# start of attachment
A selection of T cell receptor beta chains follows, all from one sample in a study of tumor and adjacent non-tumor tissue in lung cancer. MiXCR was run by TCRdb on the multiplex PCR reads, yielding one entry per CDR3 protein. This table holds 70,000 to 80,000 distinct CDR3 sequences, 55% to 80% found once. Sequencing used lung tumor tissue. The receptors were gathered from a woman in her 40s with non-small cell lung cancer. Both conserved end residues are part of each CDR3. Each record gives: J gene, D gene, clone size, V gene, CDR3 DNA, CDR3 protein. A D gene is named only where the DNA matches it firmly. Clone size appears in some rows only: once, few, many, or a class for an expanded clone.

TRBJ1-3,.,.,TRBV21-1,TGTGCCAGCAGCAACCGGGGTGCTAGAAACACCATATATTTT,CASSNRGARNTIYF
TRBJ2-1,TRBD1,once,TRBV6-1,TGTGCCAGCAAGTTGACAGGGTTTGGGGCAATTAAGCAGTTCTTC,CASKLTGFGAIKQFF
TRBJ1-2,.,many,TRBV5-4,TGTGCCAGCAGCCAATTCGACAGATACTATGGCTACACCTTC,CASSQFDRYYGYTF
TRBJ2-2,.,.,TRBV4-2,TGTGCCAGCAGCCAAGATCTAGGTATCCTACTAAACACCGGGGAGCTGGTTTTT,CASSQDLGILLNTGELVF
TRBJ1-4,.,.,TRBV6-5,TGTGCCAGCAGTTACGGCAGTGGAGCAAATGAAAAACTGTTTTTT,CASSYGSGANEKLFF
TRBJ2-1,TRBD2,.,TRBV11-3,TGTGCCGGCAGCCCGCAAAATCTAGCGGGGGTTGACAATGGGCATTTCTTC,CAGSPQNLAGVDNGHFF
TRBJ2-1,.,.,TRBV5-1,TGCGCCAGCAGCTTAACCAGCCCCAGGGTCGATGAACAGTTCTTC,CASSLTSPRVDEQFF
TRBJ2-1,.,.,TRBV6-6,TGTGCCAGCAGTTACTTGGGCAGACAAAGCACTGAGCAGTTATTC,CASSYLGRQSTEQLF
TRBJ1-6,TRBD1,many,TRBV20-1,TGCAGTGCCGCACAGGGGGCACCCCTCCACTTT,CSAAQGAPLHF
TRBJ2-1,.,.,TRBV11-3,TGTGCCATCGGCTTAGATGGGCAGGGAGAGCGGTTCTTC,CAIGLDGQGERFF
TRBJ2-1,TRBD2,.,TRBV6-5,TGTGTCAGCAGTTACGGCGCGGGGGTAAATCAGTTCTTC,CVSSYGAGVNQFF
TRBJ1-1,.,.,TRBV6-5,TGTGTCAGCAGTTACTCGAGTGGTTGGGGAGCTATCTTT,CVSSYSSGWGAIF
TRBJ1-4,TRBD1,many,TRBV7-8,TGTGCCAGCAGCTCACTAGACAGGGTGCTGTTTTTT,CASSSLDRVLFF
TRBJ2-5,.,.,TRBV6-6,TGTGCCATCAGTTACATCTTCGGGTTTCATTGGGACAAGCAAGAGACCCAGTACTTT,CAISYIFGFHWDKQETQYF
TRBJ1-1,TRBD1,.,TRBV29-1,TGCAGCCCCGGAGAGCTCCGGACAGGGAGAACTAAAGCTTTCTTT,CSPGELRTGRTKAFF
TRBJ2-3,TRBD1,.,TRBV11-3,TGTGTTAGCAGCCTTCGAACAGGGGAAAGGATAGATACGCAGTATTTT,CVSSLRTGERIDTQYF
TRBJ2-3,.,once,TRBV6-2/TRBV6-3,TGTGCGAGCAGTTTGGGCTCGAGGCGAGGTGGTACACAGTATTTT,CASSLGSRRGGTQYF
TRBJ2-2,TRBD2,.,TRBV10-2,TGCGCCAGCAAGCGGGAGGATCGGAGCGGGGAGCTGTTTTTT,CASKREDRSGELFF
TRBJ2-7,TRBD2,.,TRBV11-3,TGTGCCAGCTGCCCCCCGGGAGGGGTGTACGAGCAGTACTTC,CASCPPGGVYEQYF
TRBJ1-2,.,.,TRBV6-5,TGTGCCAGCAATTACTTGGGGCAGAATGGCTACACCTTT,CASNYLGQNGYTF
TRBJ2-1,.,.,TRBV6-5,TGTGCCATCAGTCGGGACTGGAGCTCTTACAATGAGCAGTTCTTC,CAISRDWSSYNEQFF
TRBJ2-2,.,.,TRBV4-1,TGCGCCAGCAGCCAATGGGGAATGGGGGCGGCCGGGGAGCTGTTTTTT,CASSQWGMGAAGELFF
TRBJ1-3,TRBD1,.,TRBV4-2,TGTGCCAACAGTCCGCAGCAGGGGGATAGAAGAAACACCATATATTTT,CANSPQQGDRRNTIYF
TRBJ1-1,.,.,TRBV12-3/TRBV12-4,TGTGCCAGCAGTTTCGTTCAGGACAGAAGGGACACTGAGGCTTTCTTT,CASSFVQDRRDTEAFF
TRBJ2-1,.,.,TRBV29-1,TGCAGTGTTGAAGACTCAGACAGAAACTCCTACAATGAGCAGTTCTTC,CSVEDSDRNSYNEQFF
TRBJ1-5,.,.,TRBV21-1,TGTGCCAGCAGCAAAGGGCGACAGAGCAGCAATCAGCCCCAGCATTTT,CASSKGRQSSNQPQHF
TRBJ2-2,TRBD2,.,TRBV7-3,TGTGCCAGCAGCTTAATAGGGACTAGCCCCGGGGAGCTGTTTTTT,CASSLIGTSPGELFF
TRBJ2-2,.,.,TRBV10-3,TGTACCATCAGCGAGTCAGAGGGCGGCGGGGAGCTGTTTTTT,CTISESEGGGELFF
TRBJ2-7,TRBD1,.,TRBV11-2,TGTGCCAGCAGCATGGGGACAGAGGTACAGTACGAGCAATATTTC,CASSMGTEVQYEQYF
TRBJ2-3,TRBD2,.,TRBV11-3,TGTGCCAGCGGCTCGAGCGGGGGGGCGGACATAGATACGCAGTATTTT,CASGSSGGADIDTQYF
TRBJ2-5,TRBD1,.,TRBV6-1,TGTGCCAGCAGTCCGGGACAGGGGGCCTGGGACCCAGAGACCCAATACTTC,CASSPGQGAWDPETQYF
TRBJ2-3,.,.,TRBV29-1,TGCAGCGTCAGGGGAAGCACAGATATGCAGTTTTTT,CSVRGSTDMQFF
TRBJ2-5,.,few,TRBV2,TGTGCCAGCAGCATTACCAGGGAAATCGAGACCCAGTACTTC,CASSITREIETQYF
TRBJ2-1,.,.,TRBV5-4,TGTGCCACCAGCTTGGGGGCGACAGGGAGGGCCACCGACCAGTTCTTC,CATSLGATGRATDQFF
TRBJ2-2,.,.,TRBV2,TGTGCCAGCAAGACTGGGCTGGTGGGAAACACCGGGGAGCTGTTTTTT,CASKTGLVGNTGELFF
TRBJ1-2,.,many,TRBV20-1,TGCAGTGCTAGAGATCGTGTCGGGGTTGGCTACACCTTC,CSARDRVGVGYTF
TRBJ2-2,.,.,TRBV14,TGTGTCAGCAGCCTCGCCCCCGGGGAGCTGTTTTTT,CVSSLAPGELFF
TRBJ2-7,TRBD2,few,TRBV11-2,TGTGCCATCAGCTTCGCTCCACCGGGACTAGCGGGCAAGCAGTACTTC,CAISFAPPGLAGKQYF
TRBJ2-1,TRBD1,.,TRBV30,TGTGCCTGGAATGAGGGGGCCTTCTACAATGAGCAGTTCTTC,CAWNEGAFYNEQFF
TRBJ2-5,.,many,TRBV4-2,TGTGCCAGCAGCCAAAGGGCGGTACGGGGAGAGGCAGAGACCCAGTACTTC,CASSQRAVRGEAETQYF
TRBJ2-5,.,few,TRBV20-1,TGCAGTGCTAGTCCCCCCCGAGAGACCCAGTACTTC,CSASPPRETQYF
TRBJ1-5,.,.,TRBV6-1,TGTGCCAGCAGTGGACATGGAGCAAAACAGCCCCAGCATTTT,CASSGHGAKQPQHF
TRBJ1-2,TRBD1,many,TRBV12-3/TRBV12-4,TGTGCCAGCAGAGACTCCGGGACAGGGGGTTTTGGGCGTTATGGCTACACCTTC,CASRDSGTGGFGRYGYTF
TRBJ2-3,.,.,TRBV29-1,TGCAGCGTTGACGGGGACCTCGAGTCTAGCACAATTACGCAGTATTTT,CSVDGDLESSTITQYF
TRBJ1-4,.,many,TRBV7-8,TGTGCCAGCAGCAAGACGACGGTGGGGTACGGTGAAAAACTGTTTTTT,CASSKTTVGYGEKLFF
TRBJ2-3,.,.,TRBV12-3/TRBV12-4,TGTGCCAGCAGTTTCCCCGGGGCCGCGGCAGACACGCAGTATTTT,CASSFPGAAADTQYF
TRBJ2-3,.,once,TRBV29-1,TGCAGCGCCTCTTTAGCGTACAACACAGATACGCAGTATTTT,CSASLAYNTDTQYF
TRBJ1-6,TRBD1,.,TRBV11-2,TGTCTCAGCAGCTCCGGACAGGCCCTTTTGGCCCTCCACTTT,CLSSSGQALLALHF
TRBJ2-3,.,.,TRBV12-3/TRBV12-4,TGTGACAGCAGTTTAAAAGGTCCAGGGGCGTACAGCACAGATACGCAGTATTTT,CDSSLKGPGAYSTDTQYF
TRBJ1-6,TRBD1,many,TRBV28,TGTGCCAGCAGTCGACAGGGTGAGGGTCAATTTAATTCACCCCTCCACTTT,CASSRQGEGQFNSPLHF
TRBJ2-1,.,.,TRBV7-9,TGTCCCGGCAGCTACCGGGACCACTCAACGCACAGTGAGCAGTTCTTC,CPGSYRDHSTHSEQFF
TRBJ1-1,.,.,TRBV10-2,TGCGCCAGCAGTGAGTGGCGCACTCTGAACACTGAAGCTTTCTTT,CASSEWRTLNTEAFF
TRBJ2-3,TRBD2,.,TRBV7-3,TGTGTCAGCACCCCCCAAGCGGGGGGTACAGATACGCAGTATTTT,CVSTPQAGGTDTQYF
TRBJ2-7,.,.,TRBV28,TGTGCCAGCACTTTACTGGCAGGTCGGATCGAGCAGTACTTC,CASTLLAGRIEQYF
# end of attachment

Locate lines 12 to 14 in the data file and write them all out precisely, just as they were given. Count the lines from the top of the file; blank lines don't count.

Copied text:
TRBJ2-1,TRBD2,.,TRBV6-5,TGTGTCAGCAGTTACGGCGCGGGGGTAAATCAGTTCTTC,CVSSYGAGVNQFF
TRBJ1-1,.,.,TRBV6-5,TGTGTCAGCAGTTACTCGAGTGGTTGGGGAGCTATCTTT,CVSSYSSGWGAIF
TRBJ1-4,TRBD1,many,TRBV7-8,TGTGCCAGCAGCTCACTAGACAGGGTGCTGTTTTTT,CASSSLDRVLFF